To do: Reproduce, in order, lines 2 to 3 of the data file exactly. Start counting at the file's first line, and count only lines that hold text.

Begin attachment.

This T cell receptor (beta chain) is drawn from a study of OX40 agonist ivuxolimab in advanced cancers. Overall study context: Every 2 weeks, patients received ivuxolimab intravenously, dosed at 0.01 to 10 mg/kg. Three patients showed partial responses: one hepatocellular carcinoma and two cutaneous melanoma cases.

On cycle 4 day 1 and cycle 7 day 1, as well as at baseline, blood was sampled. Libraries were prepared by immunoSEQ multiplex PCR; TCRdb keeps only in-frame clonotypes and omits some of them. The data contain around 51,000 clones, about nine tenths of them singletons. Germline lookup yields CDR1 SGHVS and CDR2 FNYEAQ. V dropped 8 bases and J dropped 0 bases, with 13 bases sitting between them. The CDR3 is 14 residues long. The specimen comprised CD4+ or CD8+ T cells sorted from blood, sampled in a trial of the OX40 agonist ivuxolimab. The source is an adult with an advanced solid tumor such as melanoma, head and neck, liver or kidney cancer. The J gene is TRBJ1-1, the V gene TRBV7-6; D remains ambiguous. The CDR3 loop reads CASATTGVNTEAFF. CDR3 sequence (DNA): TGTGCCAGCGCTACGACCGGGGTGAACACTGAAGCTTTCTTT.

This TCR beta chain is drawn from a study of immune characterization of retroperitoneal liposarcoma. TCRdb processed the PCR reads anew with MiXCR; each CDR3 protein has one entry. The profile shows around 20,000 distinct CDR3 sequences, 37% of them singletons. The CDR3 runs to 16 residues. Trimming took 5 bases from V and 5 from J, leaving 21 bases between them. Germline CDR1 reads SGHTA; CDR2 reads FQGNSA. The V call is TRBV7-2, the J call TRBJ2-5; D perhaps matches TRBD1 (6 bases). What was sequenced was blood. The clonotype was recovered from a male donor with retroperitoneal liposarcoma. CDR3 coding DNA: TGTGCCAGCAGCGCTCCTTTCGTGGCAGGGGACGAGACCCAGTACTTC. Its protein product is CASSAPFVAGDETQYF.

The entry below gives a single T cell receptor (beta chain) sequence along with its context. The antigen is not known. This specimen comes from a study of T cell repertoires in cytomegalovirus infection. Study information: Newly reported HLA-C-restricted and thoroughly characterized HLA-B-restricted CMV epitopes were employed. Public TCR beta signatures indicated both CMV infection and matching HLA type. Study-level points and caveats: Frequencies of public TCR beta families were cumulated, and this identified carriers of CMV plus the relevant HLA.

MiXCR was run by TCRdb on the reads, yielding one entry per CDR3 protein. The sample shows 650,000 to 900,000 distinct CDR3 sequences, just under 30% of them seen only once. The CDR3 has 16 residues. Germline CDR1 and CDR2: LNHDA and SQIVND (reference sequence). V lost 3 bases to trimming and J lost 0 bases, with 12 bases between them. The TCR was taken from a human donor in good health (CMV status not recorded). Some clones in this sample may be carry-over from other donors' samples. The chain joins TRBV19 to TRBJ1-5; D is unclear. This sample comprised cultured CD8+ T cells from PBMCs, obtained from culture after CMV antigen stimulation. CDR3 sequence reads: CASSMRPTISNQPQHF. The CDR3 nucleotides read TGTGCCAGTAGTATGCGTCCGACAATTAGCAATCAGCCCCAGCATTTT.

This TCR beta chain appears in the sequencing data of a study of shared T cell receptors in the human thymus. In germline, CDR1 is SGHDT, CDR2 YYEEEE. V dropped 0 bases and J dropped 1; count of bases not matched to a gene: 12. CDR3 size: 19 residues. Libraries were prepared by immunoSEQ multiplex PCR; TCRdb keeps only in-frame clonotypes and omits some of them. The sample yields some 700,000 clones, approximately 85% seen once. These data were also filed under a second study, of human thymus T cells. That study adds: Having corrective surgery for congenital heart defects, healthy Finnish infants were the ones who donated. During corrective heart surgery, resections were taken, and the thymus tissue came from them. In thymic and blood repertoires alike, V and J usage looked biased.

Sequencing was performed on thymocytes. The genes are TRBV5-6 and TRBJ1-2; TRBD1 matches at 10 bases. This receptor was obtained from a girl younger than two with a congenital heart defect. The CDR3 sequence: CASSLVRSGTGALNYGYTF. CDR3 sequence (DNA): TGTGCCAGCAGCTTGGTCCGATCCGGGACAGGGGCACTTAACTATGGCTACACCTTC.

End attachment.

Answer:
On cycle 4 day 1 and cycle 7 day 1, as well as at baseline, blood was sampled. Libraries were prepared by immunoSEQ multiplex PCR; TCRdb keeps only in-frame clonotypes and omits some of them. The data contain around 51,000 clones, about nine tenths of them singletons. Germline lookup yields CDR1 SGHVS and CDR2 FNYEAQ. V dropped 8 bases and J dropped 0 bases, with 13 bases sitting between them. The CDR3 is 14 residues long. The specimen comprised CD4+ or CD8+ T cells sorted from blood, sampled in a trial of the OX40 agonist ivuxolimab. The source is an adult with an advanced solid tumor such as melanoma, head and neck, liver or kidney cancer. The J gene is TRBJ1-1, the V gene TRBV7-6; D remains ambiguous. The CDR3 loop reads CASATTGVNTEAFF. CDR3 sequence (DNA): TGTGCCAGCGCTACGACCGGGGTGAACACTGAAGCTTTCTTT.

This TCR beta chain is drawn from a study of immune characterization of retroperitoneal liposarcoma. TCRdb processed the PCR reads anew with MiXCR; each CDR3 protein has one entry. The profile shows around 20,000 distinct CDR3 sequences, 37% of them singletons. The CDR3 runs to 16 residues. Trimming took 5 bases from V and 5 from J, leaving 21 bases between them. Germline CDR1 reads SGHTA; CDR2 reads FQGNSA. The V call is TRBV7-2, the J call TRBJ2-5; D perhaps matches TRBD1 (6 bases). What was sequenced was blood. The clonotype was recovered from a male donor with retroperitoneal liposarcoma. CDR3 coding DNA: TGTGCCAGCAGCGCTCCTTTCGTGGCAGGGGACGAGACCCAGTACTTC. Its protein product is CASSAPFVAGDETQYF.